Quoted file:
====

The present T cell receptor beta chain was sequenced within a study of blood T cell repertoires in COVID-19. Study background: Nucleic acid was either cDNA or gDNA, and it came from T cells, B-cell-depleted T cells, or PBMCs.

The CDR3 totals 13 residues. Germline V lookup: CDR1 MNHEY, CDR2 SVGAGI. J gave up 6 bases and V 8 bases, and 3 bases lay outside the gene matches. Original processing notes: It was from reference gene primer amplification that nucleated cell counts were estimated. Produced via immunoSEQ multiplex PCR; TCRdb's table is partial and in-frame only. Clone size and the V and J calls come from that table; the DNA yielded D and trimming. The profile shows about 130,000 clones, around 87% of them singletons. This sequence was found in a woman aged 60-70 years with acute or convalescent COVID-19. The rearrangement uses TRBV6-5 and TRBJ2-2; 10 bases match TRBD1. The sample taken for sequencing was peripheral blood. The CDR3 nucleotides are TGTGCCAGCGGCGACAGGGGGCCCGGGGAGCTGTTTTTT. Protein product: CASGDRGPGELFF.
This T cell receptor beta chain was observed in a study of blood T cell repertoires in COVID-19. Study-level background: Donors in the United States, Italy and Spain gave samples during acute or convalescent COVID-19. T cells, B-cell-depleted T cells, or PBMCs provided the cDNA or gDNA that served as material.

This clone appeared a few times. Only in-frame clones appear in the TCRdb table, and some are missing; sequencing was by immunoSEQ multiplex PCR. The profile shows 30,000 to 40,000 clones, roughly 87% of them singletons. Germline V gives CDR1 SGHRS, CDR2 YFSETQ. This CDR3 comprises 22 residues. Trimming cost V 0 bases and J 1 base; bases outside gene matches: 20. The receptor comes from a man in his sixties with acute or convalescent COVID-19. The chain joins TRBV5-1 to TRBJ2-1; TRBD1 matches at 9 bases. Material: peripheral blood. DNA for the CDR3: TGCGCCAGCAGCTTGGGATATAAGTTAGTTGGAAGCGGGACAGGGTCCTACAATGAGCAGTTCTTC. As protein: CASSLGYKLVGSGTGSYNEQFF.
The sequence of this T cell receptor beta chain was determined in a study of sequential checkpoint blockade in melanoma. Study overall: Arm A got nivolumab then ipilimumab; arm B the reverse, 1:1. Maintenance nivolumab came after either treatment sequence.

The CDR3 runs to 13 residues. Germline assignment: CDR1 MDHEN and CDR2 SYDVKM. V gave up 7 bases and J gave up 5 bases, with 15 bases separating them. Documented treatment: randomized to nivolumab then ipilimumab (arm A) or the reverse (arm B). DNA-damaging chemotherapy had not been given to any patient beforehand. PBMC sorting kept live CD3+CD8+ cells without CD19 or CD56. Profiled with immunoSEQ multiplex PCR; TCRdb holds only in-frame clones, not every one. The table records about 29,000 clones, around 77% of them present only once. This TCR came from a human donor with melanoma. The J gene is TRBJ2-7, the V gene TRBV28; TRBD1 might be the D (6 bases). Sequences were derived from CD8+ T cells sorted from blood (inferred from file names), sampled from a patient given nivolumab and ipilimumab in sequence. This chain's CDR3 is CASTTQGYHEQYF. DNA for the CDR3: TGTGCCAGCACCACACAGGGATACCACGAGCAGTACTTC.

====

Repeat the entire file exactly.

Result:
The present T cell receptor beta chain was sequenced within a study of blood T cell repertoires in COVID-19. Study background: Nucleic acid was either cDNA or gDNA, and it came from T cells, B-cell-depleted T cells, or PBMCs.

The CDR3 totals 13 residues. Germline V lookup: CDR1 MNHEY, CDR2 SVGAGI. J gave up 6 bases and V 8 bases, and 3 bases lay outside the gene matches. Original processing notes: It was from reference gene primer amplification that nucleated cell counts were estimated. Produced via immunoSEQ multiplex PCR; TCRdb's table is partial and in-frame only. Clone size and the V and J calls come from that table; the DNA yielded D and trimming. The profile shows about 130,000 clones, around 87% of them singletons. This sequence was found in a woman aged 60-70 years with acute or convalescent COVID-19. The rearrangement uses TRBV6-5 and TRBJ2-2; 10 bases match TRBD1. The sample taken for sequencing was peripheral blood. The CDR3 nucleotides are TGTGCCAGCGGCGACAGGGGGCCCGGGGAGCTGTTTTTT. Protein product: CASGDRGPGELFF.
This T cell receptor beta chain was observed in a study of blood T cell repertoires in COVID-19. Study-level background: Donors in the United States, Italy and Spain gave samples during acute or convalescent COVID-19. T cells, B-cell-depleted T cells, or PBMCs provided the cDNA or gDNA that served as material.

This clone appeared a few times. Only in-frame clones appear in the TCRdb table, and some are missing; sequencing was by immunoSEQ multiplex PCR. The profile shows 30,000 to 40,000 clones, roughly 87% of them singletons. Germline V gives CDR1 SGHRS, CDR2 YFSETQ. This CDR3 comprises 22 residues. Trimming cost V 0 bases and J 1 base; bases outside gene matches: 20. The receptor comes from a man in his sixties with acute or convalescent COVID-19. The chain joins TRBV5-1 to TRBJ2-1; TRBD1 matches at 9 bases. Material: peripheral blood. DNA for the CDR3: TGCGCCAGCAGCTTGGGATATAAGTTAGTTGGAAGCGGGACAGGGTCCTACAATGAGCAGTTCTTC. As protein: CASSLGYKLVGSGTGSYNEQFF.
The sequence of this T cell receptor beta chain was determined in a study of sequential checkpoint blockade in melanoma. Study overall: Arm A got nivolumab then ipilimumab; arm B the reverse, 1:1. Maintenance nivolumab came after either treatment sequence.

The CDR3 runs to 13 residues. Germline assignment: CDR1 MDHEN and CDR2 SYDVKM. V gave up 7 bases and J gave up 5 bases, with 15 bases separating them. Documented treatment: randomized to nivolumab then ipilimumab (arm A) or the reverse (arm B). DNA-damaging chemotherapy had not been given to any patient beforehand. PBMC sorting kept live CD3+CD8+ cells without CD19 or CD56. Profiled with immunoSEQ multiplex PCR; TCRdb holds only in-frame clones, not every one. The table records about 29,000 clones, around 77% of them present only once. This TCR came from a human donor with melanoma. The J gene is TRBJ2-7, the V gene TRBV28; TRBD1 might be the D (6 bases). Sequences were derived from CD8+ T cells sorted from blood (inferred from file names), sampled from a patient given nivolumab and ipilimumab in sequence. This chain's CDR3 is CASTTQGYHEQYF. DNA for the CDR3: TGTGCCAGCACCACACAGGGATACCACGAGCAGTACTTC.